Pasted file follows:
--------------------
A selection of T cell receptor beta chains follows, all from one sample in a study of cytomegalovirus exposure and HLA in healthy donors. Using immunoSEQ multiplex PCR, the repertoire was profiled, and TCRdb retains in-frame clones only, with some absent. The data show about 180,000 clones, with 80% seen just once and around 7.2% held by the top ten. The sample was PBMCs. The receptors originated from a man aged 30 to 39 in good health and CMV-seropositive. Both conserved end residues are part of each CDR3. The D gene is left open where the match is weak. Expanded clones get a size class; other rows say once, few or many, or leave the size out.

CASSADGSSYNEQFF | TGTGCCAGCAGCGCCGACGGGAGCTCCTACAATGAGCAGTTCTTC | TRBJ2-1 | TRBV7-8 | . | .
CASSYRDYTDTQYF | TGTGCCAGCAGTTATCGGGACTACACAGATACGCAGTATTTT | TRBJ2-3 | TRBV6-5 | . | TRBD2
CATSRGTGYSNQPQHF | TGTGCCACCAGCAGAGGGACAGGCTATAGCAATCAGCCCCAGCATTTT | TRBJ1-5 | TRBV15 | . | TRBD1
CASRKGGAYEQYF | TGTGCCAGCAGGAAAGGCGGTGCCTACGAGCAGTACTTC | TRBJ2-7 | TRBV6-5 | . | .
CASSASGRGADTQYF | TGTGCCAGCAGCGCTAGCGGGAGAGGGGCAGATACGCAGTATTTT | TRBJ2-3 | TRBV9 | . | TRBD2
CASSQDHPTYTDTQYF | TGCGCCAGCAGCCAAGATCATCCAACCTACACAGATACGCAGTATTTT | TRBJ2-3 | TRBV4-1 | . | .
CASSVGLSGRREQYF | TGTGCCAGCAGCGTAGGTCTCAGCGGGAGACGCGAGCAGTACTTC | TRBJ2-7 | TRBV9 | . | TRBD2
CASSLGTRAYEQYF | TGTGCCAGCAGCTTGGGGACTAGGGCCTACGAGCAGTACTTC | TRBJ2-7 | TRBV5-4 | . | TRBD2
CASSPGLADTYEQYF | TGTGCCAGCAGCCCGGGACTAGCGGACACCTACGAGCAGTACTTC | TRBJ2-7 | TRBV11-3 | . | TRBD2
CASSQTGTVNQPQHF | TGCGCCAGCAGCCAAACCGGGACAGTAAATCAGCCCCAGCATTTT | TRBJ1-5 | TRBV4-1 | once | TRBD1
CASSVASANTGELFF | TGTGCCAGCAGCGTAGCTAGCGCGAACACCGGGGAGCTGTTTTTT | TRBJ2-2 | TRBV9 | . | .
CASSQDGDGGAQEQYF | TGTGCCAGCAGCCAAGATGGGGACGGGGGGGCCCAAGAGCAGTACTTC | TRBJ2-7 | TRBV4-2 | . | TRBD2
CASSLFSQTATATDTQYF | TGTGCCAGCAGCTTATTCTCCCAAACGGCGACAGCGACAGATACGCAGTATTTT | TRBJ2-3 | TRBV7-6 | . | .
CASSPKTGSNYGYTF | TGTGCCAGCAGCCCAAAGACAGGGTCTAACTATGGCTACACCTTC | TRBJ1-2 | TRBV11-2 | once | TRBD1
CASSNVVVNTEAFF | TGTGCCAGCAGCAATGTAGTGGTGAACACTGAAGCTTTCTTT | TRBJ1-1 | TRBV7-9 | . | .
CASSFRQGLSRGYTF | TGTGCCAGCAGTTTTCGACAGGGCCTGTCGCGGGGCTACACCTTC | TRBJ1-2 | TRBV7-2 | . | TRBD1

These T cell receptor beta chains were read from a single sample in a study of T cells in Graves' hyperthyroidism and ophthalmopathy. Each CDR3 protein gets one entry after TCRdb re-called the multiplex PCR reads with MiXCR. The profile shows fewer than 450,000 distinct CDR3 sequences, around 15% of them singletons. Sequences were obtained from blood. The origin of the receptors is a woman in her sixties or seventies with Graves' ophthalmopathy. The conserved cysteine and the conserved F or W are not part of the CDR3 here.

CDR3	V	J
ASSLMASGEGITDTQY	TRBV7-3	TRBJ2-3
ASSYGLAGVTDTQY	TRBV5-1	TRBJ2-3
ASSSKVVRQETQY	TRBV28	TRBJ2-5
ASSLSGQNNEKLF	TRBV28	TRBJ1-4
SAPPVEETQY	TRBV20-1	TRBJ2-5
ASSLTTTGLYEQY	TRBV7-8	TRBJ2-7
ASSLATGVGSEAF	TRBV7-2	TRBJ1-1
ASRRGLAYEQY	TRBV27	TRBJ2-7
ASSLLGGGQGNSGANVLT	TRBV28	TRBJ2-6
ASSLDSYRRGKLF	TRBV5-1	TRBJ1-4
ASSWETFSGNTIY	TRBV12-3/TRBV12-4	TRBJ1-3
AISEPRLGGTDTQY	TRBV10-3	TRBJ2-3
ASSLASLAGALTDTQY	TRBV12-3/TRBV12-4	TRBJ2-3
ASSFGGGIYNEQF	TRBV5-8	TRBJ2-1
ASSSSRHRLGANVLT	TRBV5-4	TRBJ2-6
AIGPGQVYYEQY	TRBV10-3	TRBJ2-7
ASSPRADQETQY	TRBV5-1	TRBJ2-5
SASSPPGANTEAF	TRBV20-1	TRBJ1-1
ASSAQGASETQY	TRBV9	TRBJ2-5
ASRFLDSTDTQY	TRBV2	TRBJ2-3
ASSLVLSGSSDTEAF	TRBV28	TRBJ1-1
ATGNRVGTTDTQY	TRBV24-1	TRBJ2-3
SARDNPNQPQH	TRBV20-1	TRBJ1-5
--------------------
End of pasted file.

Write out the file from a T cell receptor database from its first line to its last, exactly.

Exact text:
A selection of T cell receptor beta chains follows, all from one sample in a study of cytomegalovirus exposure and HLA in healthy donors. Using immunoSEQ multiplex PCR, the repertoire was profiled, and TCRdb retains in-frame clones only, with some absent. The data show about 180,000 clones, with 80% seen just once and around 7.2% held by the top ten. The sample was PBMCs. The receptors originated from a man aged 30 to 39 in good health and CMV-seropositive. Both conserved end residues are part of each CDR3. The D gene is left open where the match is weak. Expanded clones get a size class; other rows say once, few or many, or leave the size out.

CASSADGSSYNEQFF | TGTGCCAGCAGCGCCGACGGGAGCTCCTACAATGAGCAGTTCTTC | TRBJ2-1 | TRBV7-8 | . | .
CASSYRDYTDTQYF | TGTGCCAGCAGTTATCGGGACTACACAGATACGCAGTATTTT | TRBJ2-3 | TRBV6-5 | . | TRBD2
CATSRGTGYSNQPQHF | TGTGCCACCAGCAGAGGGACAGGCTATAGCAATCAGCCCCAGCATTTT | TRBJ1-5 | TRBV15 | . | TRBD1
CASRKGGAYEQYF | TGTGCCAGCAGGAAAGGCGGTGCCTACGAGCAGTACTTC | TRBJ2-7 | TRBV6-5 | . | .
CASSASGRGADTQYF | TGTGCCAGCAGCGCTAGCGGGAGAGGGGCAGATACGCAGTATTTT | TRBJ2-3 | TRBV9 | . | TRBD2
CASSQDHPTYTDTQYF | TGCGCCAGCAGCCAAGATCATCCAACCTACACAGATACGCAGTATTTT | TRBJ2-3 | TRBV4-1 | . | .
CASSVGLSGRREQYF | TGTGCCAGCAGCGTAGGTCTCAGCGGGAGACGCGAGCAGTACTTC | TRBJ2-7 | TRBV9 | . | TRBD2
CASSLGTRAYEQYF | TGTGCCAGCAGCTTGGGGACTAGGGCCTACGAGCAGTACTTC | TRBJ2-7 | TRBV5-4 | . | TRBD2
CASSPGLADTYEQYF | TGTGCCAGCAGCCCGGGACTAGCGGACACCTACGAGCAGTACTTC | TRBJ2-7 | TRBV11-3 | . | TRBD2
CASSQTGTVNQPQHF | TGCGCCAGCAGCCAAACCGGGACAGTAAATCAGCCCCAGCATTTT | TRBJ1-5 | TRBV4-1 | once | TRBD1
CASSVASANTGELFF | TGTGCCAGCAGCGTAGCTAGCGCGAACACCGGGGAGCTGTTTTTT | TRBJ2-2 | TRBV9 | . | .
CASSQDGDGGAQEQYF | TGTGCCAGCAGCCAAGATGGGGACGGGGGGGCCCAAGAGCAGTACTTC | TRBJ2-7 | TRBV4-2 | . | TRBD2
CASSLFSQTATATDTQYF | TGTGCCAGCAGCTTATTCTCCCAAACGGCGACAGCGACAGATACGCAGTATTTT | TRBJ2-3 | TRBV7-6 | . | .
CASSPKTGSNYGYTF | TGTGCCAGCAGCCCAAAGACAGGGTCTAACTATGGCTACACCTTC | TRBJ1-2 | TRBV11-2 | once | TRBD1
CASSNVVVNTEAFF | TGTGCCAGCAGCAATGTAGTGGTGAACACTGAAGCTTTCTTT | TRBJ1-1 | TRBV7-9 | . | .
CASSFRQGLSRGYTF | TGTGCCAGCAGTTTTCGACAGGGCCTGTCGCGGGGCTACACCTTC | TRBJ1-2 | TRBV7-2 | . | TRBD1

These T cell receptor beta chains were read from a single sample in a study of T cells in Graves' hyperthyroidism and ophthalmopathy. Each CDR3 protein gets one entry after TCRdb re-called the multiplex PCR reads with MiXCR. The profile shows fewer than 450,000 distinct CDR3 sequences, around 15% of them singletons. Sequences were obtained from blood. The origin of the receptors is a woman in her sixties or seventies with Graves' ophthalmopathy. The conserved cysteine and the conserved F or W are not part of the CDR3 here.

CDR3	V	J
ASSLMASGEGITDTQY	TRBV7-3	TRBJ2-3
ASSYGLAGVTDTQY	TRBV5-1	TRBJ2-3
ASSSKVVRQETQY	TRBV28	TRBJ2-5
ASSLSGQNNEKLF	TRBV28	TRBJ1-4
SAPPVEETQY	TRBV20-1	TRBJ2-5
ASSLTTTGLYEQY	TRBV7-8	TRBJ2-7
ASSLATGVGSEAF	TRBV7-2	TRBJ1-1
ASRRGLAYEQY	TRBV27	TRBJ2-7
ASSLLGGGQGNSGANVLT	TRBV28	TRBJ2-6
ASSLDSYRRGKLF	TRBV5-1	TRBJ1-4
ASSWETFSGNTIY	TRBV12-3/TRBV12-4	TRBJ1-3
AISEPRLGGTDTQY	TRBV10-3	TRBJ2-3
ASSLASLAGALTDTQY	TRBV12-3/TRBV12-4	TRBJ2-3
ASSFGGGIYNEQF	TRBV5-8	TRBJ2-1
ASSSSRHRLGANVLT	TRBV5-4	TRBJ2-6
AIGPGQVYYEQY	TRBV10-3	TRBJ2-7
ASSPRADQETQY	TRBV5-1	TRBJ2-5
SASSPPGANTEAF	TRBV20-1	TRBJ1-1
ASSAQGASETQY	TRBV9	TRBJ2-5
ASRFLDSTDTQY	TRBV2	TRBJ2-3
ASSLVLSGSSDTEAF	TRBV28	TRBJ1-1
ATGNRVGTTDTQY	TRBV24-1	TRBJ2-3
SARDNPNQPQH	TRBV20-1	TRBJ1-5